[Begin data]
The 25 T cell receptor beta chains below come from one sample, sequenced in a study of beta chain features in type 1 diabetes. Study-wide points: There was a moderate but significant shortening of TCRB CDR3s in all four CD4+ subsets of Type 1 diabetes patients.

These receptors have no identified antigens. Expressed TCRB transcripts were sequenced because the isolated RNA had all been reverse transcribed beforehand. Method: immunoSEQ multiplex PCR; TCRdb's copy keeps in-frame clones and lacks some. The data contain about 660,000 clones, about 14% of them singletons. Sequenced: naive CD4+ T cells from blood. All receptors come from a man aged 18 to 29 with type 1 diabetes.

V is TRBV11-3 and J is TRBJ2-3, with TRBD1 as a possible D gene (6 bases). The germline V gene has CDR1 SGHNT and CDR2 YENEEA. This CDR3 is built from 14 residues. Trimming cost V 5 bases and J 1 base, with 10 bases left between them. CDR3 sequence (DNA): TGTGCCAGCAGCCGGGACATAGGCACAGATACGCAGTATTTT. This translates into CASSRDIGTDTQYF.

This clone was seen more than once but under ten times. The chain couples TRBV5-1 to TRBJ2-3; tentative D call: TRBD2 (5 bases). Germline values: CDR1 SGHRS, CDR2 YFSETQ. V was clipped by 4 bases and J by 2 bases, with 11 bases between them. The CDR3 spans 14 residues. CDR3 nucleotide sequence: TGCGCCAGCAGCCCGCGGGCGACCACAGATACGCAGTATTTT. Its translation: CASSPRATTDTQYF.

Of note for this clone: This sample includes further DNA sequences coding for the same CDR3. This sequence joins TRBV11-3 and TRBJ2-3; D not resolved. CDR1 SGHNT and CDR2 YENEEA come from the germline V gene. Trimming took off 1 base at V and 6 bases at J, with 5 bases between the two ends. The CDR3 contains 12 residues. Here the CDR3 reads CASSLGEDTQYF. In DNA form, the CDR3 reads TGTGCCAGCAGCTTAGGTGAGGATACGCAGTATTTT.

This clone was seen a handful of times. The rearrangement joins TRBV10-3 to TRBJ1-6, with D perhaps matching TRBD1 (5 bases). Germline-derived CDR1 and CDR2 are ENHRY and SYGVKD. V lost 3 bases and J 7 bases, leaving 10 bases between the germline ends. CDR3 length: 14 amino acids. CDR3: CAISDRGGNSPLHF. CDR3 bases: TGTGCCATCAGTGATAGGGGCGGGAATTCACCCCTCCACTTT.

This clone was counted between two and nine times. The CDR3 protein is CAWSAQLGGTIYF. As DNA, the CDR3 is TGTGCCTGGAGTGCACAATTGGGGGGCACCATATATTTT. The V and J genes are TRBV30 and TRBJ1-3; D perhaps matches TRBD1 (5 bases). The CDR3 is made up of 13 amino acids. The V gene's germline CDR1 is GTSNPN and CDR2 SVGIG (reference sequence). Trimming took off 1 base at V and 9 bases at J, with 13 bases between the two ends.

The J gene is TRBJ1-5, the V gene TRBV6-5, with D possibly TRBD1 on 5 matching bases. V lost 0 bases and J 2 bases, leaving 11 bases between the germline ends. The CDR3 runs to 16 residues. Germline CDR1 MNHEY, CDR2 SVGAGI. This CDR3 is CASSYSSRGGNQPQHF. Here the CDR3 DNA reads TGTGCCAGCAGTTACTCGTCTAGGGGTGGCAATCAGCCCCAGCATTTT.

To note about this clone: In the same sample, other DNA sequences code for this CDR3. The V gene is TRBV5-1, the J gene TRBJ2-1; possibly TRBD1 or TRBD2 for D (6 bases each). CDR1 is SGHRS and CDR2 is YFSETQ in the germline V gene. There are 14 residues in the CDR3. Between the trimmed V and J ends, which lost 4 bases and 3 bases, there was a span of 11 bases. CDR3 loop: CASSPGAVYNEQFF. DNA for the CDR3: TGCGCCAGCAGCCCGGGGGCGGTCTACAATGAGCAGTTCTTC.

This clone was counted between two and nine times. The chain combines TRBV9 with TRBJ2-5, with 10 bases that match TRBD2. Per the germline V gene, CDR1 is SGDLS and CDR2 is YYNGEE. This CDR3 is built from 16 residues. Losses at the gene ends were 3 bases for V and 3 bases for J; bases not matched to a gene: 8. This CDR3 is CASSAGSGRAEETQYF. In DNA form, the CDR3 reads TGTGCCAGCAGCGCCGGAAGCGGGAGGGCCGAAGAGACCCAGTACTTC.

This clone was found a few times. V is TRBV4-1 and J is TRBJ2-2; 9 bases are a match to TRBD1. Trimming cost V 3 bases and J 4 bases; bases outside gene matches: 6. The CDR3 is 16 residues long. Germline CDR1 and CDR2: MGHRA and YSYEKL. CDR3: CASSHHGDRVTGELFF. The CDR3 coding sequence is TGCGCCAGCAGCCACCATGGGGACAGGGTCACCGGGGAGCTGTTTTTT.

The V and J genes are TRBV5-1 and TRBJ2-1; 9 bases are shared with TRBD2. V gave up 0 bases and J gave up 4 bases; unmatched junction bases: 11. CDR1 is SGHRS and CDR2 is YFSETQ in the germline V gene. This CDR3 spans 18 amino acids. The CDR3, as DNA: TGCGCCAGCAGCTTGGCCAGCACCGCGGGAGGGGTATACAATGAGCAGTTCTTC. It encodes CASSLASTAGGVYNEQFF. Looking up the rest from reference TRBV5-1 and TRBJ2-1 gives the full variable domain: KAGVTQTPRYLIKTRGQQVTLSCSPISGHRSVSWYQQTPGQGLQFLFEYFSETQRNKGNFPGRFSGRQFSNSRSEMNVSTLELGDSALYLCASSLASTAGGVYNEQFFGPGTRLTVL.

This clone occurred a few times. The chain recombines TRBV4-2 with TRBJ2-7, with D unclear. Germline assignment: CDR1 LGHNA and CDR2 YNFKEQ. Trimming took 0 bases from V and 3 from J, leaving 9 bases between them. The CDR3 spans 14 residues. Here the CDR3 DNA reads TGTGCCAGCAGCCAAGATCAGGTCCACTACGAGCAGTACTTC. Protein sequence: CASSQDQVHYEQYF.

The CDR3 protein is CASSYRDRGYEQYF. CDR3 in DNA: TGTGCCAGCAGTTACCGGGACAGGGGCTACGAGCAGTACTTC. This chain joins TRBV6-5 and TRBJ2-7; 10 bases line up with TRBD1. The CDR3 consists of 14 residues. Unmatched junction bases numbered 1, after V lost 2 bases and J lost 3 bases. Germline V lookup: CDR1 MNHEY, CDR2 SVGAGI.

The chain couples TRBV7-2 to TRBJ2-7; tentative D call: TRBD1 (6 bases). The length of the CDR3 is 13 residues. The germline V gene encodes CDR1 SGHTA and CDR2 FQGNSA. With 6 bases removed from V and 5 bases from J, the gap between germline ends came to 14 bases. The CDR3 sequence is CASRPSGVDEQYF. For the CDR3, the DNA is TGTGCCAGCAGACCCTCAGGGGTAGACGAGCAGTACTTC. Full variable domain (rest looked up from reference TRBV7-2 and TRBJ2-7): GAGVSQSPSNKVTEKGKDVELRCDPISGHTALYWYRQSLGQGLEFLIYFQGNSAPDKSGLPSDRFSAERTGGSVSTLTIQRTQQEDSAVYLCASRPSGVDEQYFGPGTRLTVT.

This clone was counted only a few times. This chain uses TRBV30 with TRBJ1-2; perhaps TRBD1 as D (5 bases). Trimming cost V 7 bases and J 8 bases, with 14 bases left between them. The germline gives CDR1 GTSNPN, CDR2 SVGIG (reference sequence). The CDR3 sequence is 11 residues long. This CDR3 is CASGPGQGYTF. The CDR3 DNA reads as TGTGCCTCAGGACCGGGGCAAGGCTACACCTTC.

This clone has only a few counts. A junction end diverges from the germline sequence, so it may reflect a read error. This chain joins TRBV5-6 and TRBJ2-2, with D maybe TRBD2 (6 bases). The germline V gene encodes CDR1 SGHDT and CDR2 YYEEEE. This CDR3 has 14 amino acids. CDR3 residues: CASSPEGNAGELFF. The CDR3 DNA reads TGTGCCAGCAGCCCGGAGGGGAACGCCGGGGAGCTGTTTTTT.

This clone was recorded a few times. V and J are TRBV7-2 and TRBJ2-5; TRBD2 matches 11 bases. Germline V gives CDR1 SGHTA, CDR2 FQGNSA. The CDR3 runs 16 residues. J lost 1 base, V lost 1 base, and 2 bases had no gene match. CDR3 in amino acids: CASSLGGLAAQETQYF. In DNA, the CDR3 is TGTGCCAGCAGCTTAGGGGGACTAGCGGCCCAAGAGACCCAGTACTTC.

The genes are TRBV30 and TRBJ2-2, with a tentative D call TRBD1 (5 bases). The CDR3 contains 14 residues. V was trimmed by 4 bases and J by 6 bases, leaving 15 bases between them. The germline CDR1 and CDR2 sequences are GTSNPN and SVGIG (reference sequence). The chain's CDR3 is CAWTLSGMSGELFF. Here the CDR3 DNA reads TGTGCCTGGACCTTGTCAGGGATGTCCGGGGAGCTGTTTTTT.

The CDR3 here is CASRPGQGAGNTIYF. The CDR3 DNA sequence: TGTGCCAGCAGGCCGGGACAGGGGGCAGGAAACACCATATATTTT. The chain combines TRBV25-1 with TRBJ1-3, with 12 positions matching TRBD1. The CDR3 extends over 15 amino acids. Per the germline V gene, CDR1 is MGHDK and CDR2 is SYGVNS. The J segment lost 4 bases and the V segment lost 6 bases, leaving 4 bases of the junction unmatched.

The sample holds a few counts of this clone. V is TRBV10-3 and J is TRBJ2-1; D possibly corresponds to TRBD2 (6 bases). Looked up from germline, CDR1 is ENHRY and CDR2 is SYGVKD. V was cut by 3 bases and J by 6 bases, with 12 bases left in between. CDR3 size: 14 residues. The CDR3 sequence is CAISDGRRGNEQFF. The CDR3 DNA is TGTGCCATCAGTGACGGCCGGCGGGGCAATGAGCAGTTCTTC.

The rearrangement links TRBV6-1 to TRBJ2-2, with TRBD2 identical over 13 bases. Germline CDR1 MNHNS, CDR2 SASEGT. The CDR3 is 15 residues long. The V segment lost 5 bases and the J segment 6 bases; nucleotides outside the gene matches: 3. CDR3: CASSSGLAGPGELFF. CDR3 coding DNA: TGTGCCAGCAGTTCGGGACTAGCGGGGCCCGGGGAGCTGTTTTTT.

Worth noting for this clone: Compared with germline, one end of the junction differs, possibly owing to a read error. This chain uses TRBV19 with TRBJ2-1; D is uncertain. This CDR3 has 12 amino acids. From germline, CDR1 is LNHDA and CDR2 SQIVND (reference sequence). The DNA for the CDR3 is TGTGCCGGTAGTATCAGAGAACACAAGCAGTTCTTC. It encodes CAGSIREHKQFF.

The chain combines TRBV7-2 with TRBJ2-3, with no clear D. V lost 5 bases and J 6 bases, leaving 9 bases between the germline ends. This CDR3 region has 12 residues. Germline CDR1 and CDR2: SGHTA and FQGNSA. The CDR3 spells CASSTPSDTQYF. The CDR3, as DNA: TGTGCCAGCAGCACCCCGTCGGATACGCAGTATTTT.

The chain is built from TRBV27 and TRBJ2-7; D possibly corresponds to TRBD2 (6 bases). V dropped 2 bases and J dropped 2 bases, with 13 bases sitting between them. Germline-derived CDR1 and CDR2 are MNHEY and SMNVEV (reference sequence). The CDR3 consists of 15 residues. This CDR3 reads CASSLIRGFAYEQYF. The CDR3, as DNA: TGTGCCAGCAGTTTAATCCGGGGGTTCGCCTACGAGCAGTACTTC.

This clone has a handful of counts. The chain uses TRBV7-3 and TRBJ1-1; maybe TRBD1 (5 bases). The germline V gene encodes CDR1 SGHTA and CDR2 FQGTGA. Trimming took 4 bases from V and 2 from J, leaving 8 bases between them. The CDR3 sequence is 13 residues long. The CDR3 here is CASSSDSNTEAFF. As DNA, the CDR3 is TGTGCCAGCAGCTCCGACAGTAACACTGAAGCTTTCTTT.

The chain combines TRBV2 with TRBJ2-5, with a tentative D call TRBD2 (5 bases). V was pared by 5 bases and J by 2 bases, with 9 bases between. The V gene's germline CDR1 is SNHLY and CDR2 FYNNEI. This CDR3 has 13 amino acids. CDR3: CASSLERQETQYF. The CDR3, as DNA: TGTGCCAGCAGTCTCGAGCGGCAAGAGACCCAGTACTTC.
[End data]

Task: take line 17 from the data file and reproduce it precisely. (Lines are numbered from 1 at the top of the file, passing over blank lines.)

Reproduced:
This clone has only a few counts. A junction end diverges from the germline sequence, so it may reflect a read error. This chain joins TRBV5-6 and TRBJ2-2, with D maybe TRBD2 (6 bases). The germline V gene encodes CDR1 SGHDT and CDR2 YYEEEE. This CDR3 has 14 amino acids. CDR3 residues: CASSPEGNAGELFF. The CDR3 DNA reads TGTGCCAGCAGCCCGGAGGGGAACGCCGGGGAGCTGTTTTTT.